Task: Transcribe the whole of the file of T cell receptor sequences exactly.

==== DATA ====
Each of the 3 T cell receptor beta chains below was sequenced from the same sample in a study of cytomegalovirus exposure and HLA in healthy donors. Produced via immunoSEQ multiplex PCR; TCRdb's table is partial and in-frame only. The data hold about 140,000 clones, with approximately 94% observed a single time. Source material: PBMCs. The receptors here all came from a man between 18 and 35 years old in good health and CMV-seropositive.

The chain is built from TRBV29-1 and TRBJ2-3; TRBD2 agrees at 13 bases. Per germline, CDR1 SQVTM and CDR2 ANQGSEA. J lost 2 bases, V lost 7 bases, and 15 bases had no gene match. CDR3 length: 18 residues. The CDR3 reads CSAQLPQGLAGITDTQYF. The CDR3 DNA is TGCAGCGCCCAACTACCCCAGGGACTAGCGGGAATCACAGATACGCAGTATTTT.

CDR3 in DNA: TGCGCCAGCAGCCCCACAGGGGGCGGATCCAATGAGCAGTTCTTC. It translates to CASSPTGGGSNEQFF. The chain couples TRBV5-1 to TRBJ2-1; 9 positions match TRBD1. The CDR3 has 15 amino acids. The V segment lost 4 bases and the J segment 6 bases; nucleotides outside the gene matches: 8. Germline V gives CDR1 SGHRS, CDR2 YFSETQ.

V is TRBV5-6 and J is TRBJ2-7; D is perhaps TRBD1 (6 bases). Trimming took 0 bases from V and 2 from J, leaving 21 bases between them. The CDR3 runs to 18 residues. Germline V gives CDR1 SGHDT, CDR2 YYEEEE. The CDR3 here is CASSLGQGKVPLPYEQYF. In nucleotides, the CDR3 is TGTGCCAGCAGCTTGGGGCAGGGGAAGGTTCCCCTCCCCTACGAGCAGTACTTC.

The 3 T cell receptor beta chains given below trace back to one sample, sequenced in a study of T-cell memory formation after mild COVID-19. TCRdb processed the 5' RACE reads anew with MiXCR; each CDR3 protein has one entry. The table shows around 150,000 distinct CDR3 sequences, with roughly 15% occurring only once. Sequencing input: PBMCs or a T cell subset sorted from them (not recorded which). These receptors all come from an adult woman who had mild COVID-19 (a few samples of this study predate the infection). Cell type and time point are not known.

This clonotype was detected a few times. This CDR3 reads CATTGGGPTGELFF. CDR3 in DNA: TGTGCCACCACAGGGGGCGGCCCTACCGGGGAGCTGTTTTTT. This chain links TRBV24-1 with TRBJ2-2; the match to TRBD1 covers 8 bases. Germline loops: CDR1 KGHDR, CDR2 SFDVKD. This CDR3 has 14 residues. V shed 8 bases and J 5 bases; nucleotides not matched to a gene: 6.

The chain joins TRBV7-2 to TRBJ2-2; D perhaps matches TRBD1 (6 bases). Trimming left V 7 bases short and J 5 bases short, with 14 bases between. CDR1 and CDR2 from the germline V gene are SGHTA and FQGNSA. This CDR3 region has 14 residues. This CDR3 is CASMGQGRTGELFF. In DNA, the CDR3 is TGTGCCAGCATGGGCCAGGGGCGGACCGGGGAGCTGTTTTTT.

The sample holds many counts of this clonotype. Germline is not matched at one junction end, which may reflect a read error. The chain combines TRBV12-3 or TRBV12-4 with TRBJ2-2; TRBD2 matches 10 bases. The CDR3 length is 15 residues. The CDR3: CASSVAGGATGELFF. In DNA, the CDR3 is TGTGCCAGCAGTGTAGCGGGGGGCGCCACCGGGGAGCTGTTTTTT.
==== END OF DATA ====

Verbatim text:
Each of the 3 T cell receptor beta chains below was sequenced from the same sample in a study of cytomegalovirus exposure and HLA in healthy donors. Produced via immunoSEQ multiplex PCR; TCRdb's table is partial and in-frame only. The data hold about 140,000 clones, with approximately 94% observed a single time. Source material: PBMCs. The receptors here all came from a man between 18 and 35 years old in good health and CMV-seropositive.

The chain is built from TRBV29-1 and TRBJ2-3; TRBD2 agrees at 13 bases. Per germline, CDR1 SQVTM and CDR2 ANQGSEA. J lost 2 bases, V lost 7 bases, and 15 bases had no gene match. CDR3 length: 18 residues. The CDR3 reads CSAQLPQGLAGITDTQYF. The CDR3 DNA is TGCAGCGCCCAACTACCCCAGGGACTAGCGGGAATCACAGATACGCAGTATTTT.

CDR3 in DNA: TGCGCCAGCAGCCCCACAGGGGGCGGATCCAATGAGCAGTTCTTC. It translates to CASSPTGGGSNEQFF. The chain couples TRBV5-1 to TRBJ2-1; 9 positions match TRBD1. The CDR3 has 15 amino acids. The V segment lost 4 bases and the J segment 6 bases; nucleotides outside the gene matches: 8. Germline V gives CDR1 SGHRS, CDR2 YFSETQ.

V is TRBV5-6 and J is TRBJ2-7; D is perhaps TRBD1 (6 bases). Trimming took 0 bases from V and 2 from J, leaving 21 bases between them. The CDR3 runs to 18 residues. Germline V gives CDR1 SGHDT, CDR2 YYEEEE. The CDR3 here is CASSLGQGKVPLPYEQYF. In nucleotides, the CDR3 is TGTGCCAGCAGCTTGGGGCAGGGGAAGGTTCCCCTCCCCTACGAGCAGTACTTC.

The 3 T cell receptor beta chains given below trace back to one sample, sequenced in a study of T-cell memory formation after mild COVID-19. TCRdb processed the 5' RACE reads anew with MiXCR; each CDR3 protein has one entry. The table shows around 150,000 distinct CDR3 sequences, with roughly 15% occurring only once. Sequencing input: PBMCs or a T cell subset sorted from them (not recorded which). These receptors all come from an adult woman who had mild COVID-19 (a few samples of this study predate the infection). Cell type and time point are not known.

This clonotype was detected a few times. This CDR3 reads CATTGGGPTGELFF. CDR3 in DNA: TGTGCCACCACAGGGGGCGGCCCTACCGGGGAGCTGTTTTTT. This chain links TRBV24-1 with TRBJ2-2; the match to TRBD1 covers 8 bases. Germline loops: CDR1 KGHDR, CDR2 SFDVKD. This CDR3 has 14 residues. V shed 8 bases and J 5 bases; nucleotides not matched to a gene: 6.

The chain joins TRBV7-2 to TRBJ2-2; D perhaps matches TRBD1 (6 bases). Trimming left V 7 bases short and J 5 bases short, with 14 bases between. CDR1 and CDR2 from the germline V gene are SGHTA and FQGNSA. This CDR3 region has 14 residues. This CDR3 is CASMGQGRTGELFF. In DNA, the CDR3 is TGTGCCAGCATGGGCCAGGGGCGGACCGGGGAGCTGTTTTTT.

The sample holds many counts of this clonotype. Germline is not matched at one junction end, which may reflect a read error. The chain combines TRBV12-3 or TRBV12-4 with TRBJ2-2; TRBD2 matches 10 bases. The CDR3 length is 15 residues. The CDR3: CASSVAGGATGELFF. In DNA, the CDR3 is TGTGCCAGCAGTGTAGCGGGGGGCGCCACCGGGGAGCTGTTTTTT.